Note-Splenomegaly from any cause can be associated with anemia due to
increased splenic sequestration of RBCs
(as well as other formed blood elements)
I. Most occurrences of splenomegaly result from one of seven
of cells of the RES system or lymphoid lines.
- Acute systemic infections, e.g.
infectious endocarditis, tuberculosis, infectious
mononucleosis, and histoplasmosis
- Autoimmune disease, e.g. Felty's Syndrome and SLE
- Passive congestive splenomegaly
- Usually from hepatic disease, especially cirrhosis (Banti's
Syndrome) with portal hypertension.
of the splenic or portal veins and cor pulmonale can have
the same effect.
- Reactive hyperplasia of the RES cells of
the red pulp can occur,
adding further to the size of the spleen.
- Usually asymptomatic.
- Trapping of erythrocytes in red pulp sinusoids
- Produces congestive splenomegaly
- Causes include:
- Abnormal RBC morphology (especially hereditary
spherocytosis, thalassemias, and early sickle cell anemia)
- Polycythemia vera
- Splenic hematopoiesis
- Occurs in states of bone marrow
insufficiency, most commonly resulting from myeloid
metaplasia and the myelophthisic syndromes
- Anemia is generaly present.
- Primary to the spleen, most commonly:
(Hodgkin's and non-Hodgkin's)-Generalized lymphadenopathy is often
- Chronic lymphocytic and
granulocytic leukemias-Generalized lymphadenopathy is often present
- Acute leukemias.
- Splenic infiltration
- "Storage diseases" (e.g. Gaucher's,
complicated by reactive hyperplasia of red-pulp
- Non-neoplastic space-occupying lesions
granulomas (in mycobacterial and fungal disease)
- Non-infectious granulomas (e.g. in sarcoidosis)
- Infarcts (e.g. in sickle cell anemia, due to ischemia from blockage of splenic sinusoids with deformed
RBCs; also cardioemboli, usually from valvular
vegetations in SBE or from mural thrombi.
99Tc-radionuclide scanning of the spleen is useful in
identifying areas of infarct).
II. Clinical evaluation of a patient with splenomegaly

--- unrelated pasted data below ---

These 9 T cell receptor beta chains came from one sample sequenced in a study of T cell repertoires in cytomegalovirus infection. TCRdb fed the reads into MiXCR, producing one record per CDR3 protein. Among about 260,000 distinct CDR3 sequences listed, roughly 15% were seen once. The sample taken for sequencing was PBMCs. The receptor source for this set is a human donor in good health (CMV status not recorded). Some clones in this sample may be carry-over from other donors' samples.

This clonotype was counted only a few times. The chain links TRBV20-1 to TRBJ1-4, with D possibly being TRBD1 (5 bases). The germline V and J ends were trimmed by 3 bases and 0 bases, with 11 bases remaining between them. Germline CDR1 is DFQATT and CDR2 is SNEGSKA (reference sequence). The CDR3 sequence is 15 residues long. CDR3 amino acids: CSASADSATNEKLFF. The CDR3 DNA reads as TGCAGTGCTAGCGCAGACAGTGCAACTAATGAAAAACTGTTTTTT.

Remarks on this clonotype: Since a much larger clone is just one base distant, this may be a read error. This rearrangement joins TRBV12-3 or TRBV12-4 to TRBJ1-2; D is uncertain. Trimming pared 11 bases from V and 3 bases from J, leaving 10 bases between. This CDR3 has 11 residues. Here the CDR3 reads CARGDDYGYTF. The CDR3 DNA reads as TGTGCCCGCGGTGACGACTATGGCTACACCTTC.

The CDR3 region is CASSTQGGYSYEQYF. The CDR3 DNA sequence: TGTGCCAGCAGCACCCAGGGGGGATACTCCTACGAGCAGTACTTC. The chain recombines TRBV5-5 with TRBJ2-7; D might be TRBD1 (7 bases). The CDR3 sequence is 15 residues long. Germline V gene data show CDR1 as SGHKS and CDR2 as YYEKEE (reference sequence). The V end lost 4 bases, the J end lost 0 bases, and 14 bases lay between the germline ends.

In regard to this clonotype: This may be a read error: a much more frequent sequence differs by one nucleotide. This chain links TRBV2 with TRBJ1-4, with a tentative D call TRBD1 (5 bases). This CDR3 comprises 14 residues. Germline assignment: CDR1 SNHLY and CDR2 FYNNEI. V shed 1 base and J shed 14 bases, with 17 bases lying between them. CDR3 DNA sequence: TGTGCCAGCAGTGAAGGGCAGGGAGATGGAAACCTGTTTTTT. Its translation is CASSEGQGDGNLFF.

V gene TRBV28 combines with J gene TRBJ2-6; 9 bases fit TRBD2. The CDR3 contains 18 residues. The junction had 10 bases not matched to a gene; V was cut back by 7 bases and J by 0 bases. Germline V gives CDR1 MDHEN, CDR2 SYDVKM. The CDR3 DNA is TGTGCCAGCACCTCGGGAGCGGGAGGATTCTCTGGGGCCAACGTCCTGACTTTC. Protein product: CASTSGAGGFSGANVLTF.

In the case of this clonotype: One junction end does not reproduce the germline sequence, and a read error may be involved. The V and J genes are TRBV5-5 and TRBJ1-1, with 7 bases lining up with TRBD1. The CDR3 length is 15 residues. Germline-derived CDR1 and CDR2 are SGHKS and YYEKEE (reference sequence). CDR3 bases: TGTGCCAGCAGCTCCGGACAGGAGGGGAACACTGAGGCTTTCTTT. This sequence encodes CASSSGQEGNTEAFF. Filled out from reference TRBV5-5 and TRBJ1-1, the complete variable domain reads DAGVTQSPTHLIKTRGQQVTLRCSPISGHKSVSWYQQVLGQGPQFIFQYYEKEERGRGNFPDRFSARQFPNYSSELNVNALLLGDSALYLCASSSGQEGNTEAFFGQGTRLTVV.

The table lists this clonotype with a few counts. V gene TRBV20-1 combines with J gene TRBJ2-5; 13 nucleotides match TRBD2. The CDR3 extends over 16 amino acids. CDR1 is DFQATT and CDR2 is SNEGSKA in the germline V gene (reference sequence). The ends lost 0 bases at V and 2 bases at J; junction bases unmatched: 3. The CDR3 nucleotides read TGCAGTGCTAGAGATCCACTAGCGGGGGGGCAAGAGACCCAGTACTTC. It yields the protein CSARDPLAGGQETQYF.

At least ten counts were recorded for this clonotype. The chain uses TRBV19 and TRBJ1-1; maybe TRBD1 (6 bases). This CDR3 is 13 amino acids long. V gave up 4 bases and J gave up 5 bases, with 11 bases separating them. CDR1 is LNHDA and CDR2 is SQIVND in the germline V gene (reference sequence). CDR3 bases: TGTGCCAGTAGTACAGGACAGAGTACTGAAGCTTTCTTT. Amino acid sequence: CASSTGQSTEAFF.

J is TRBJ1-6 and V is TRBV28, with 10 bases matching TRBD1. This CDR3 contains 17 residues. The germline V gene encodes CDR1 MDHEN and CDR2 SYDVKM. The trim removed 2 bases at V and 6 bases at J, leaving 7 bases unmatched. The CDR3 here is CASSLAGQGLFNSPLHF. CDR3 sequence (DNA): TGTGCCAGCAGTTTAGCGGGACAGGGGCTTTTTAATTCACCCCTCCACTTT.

- In the setting of acute illness, splenomegaly is likely
to be due to reactive hyperplasia or space-occupying
lesions. The spleen tends to be soft on palpation, with
- In chronic illness, the mechanisms of congestion, splenic
hematopoiesis, malignancy, or infiltrative processes are
more probable. A hard, sharp-edged spleen is often felt.
- Presentation of splenomegaly with left-upper quadrant
pain and splenic tenderness suggests infarction,
subcapsular hematoma, or rupture due to trauma or
infection (infectious mononucleosis, typhoid fever, and
malaria are known to cause splenic rupture).
- Asymptomatic splenomegaly is commonly due to passive
- Fever accompanying splenomegaly points to an infectious
etiology; fever, rash, and arthralgias, however, suggest
- 99Tc-radionuclide scan--most useful in identifying
- CT scanning
- Bone marrow aspiration can identify many of the causes of
splenomegaly, including leukemia, lymphoma, lipid storage
diseases, amyloidosis, disseminated fungal or
mycobacterial disease, and metastatic cancer.
- In some cases, diagnostic splenectomy is the only way to
identify the cause of splenomegaly.
IV. Adams' classification of the causes of splenomegaly by the
degree of splenic enlargement is considered to be a useful tool
in narrowing the enormous differential in hard-to-diagnose cases.
This classification is noteworthy in that causes of splenomegaly
which share the same mechanism (e.g. CHF, hepatic cirrhosis, and
HPV obstruction) do not fall into the same category of degree of
- Chronic passive congestion secondary to CHF
- Acute malaria
- Typhoid fever
- SLE, RA
- Thalassemia minor
- Hepatic cirrhosis
- Lymphoma, leukemia
- Infectious mononucleosis
- Hemolytic anemia
- Splenic abcess/infarct
- Gaucher's, Neimann-Pick's
- Hepatic portal vein obstruction
- Thalassemia major
- Chronic malaria